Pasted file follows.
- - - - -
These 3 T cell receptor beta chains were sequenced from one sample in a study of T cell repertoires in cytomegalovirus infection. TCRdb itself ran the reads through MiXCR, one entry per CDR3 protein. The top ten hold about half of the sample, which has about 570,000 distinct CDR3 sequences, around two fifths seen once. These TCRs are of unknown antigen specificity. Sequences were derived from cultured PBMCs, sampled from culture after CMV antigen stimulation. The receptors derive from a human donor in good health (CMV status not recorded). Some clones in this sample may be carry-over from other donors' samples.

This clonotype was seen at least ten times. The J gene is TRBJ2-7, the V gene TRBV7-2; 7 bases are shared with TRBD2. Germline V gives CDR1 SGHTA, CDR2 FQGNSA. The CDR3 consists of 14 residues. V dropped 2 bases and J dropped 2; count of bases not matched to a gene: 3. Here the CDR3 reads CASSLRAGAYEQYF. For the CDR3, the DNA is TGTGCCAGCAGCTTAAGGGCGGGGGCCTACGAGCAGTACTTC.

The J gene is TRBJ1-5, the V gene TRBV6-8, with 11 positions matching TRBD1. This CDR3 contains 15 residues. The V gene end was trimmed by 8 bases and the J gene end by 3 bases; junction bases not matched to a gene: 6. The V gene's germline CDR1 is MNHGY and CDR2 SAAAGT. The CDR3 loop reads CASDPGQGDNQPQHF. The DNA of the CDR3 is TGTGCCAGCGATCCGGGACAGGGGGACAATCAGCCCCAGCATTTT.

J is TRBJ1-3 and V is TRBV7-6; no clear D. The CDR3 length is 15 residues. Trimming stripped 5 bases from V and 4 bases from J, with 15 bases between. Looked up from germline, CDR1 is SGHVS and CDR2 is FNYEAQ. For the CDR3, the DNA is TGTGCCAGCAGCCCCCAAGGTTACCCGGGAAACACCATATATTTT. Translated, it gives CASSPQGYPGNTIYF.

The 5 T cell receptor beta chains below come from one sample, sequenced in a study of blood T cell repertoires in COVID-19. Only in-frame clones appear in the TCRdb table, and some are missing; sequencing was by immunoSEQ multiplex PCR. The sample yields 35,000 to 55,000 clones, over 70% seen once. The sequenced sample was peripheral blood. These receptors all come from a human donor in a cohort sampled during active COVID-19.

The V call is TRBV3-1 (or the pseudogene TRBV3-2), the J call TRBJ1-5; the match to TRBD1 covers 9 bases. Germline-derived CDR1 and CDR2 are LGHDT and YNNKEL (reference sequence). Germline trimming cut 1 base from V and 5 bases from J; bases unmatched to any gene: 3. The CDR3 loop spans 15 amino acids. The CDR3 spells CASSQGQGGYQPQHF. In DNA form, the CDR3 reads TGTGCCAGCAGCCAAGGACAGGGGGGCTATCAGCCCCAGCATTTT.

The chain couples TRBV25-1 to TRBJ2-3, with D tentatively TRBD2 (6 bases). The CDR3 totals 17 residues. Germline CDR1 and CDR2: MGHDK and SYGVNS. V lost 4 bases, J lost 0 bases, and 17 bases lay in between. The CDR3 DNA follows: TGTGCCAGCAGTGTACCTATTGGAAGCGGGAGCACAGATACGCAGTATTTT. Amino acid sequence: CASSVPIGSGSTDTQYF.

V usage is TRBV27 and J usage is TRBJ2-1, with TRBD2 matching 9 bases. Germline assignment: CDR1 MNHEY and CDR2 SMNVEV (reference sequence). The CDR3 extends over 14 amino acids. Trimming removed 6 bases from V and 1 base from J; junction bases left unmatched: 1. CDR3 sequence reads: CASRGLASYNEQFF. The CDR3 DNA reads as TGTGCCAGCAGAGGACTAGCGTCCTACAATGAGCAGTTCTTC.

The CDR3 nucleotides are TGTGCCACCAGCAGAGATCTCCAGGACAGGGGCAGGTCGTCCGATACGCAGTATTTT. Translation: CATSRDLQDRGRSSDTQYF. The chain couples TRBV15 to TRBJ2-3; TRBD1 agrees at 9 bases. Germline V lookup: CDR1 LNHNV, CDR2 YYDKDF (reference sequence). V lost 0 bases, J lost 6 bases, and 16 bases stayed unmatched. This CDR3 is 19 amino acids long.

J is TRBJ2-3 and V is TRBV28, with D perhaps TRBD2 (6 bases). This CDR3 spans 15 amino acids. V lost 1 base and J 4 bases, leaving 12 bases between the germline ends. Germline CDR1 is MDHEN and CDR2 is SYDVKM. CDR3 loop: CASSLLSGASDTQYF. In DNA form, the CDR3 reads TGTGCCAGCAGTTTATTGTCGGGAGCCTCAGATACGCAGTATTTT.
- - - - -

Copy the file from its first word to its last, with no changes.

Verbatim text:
These 3 T cell receptor beta chains were sequenced from one sample in a study of T cell repertoires in cytomegalovirus infection. TCRdb itself ran the reads through MiXCR, one entry per CDR3 protein. The top ten hold about half of the sample, which has about 570,000 distinct CDR3 sequences, around two fifths seen once. These TCRs are of unknown antigen specificity. Sequences were derived from cultured PBMCs, sampled from culture after CMV antigen stimulation. The receptors derive from a human donor in good health (CMV status not recorded). Some clones in this sample may be carry-over from other donors' samples.

This clonotype was seen at least ten times. The J gene is TRBJ2-7, the V gene TRBV7-2; 7 bases are shared with TRBD2. Germline V gives CDR1 SGHTA, CDR2 FQGNSA. The CDR3 consists of 14 residues. V dropped 2 bases and J dropped 2; count of bases not matched to a gene: 3. Here the CDR3 reads CASSLRAGAYEQYF. For the CDR3, the DNA is TGTGCCAGCAGCTTAAGGGCGGGGGCCTACGAGCAGTACTTC.

The J gene is TRBJ1-5, the V gene TRBV6-8, with 11 positions matching TRBD1. This CDR3 contains 15 residues. The V gene end was trimmed by 8 bases and the J gene end by 3 bases; junction bases not matched to a gene: 6. The V gene's germline CDR1 is MNHGY and CDR2 SAAAGT. The CDR3 loop reads CASDPGQGDNQPQHF. The DNA of the CDR3 is TGTGCCAGCGATCCGGGACAGGGGGACAATCAGCCCCAGCATTTT.

J is TRBJ1-3 and V is TRBV7-6; no clear D. The CDR3 length is 15 residues. Trimming stripped 5 bases from V and 4 bases from J, with 15 bases between. Looked up from germline, CDR1 is SGHVS and CDR2 is FNYEAQ. For the CDR3, the DNA is TGTGCCAGCAGCCCCCAAGGTTACCCGGGAAACACCATATATTTT. Translated, it gives CASSPQGYPGNTIYF.

The 5 T cell receptor beta chains below come from one sample, sequenced in a study of blood T cell repertoires in COVID-19. Only in-frame clones appear in the TCRdb table, and some are missing; sequencing was by immunoSEQ multiplex PCR. The sample yields 35,000 to 55,000 clones, over 70% seen once. The sequenced sample was peripheral blood. These receptors all come from a human donor in a cohort sampled during active COVID-19.

The V call is TRBV3-1 (or the pseudogene TRBV3-2), the J call TRBJ1-5; the match to TRBD1 covers 9 bases. Germline-derived CDR1 and CDR2 are LGHDT and YNNKEL (reference sequence). Germline trimming cut 1 base from V and 5 bases from J; bases unmatched to any gene: 3. The CDR3 loop spans 15 amino acids. The CDR3 spells CASSQGQGGYQPQHF. In DNA form, the CDR3 reads TGTGCCAGCAGCCAAGGACAGGGGGGCTATCAGCCCCAGCATTTT.

The chain couples TRBV25-1 to TRBJ2-3, with D tentatively TRBD2 (6 bases). The CDR3 totals 17 residues. Germline CDR1 and CDR2: MGHDK and SYGVNS. V lost 4 bases, J lost 0 bases, and 17 bases lay in between. The CDR3 DNA follows: TGTGCCAGCAGTGTACCTATTGGAAGCGGGAGCACAGATACGCAGTATTTT. Amino acid sequence: CASSVPIGSGSTDTQYF.

V usage is TRBV27 and J usage is TRBJ2-1, with TRBD2 matching 9 bases. Germline assignment: CDR1 MNHEY and CDR2 SMNVEV (reference sequence). The CDR3 extends over 14 amino acids. Trimming removed 6 bases from V and 1 base from J; junction bases left unmatched: 1. CDR3 sequence reads: CASRGLASYNEQFF. The CDR3 DNA reads as TGTGCCAGCAGAGGACTAGCGTCCTACAATGAGCAGTTCTTC.

The CDR3 nucleotides are TGTGCCACCAGCAGAGATCTCCAGGACAGGGGCAGGTCGTCCGATACGCAGTATTTT. Translation: CATSRDLQDRGRSSDTQYF. The chain couples TRBV15 to TRBJ2-3; TRBD1 agrees at 9 bases. Germline V lookup: CDR1 LNHNV, CDR2 YYDKDF (reference sequence). V lost 0 bases, J lost 6 bases, and 16 bases stayed unmatched. This CDR3 is 19 amino acids long.

J is TRBJ2-3 and V is TRBV28, with D perhaps TRBD2 (6 bases). This CDR3 spans 15 amino acids. V lost 1 base and J 4 bases, leaving 12 bases between the germline ends. Germline CDR1 is MDHEN and CDR2 is SYDVKM. CDR3 loop: CASSLLSGASDTQYF. In DNA form, the CDR3 reads TGTGCCAGCAGTTTATTGTCGGGAGCCTCAGATACGCAGTATTTT.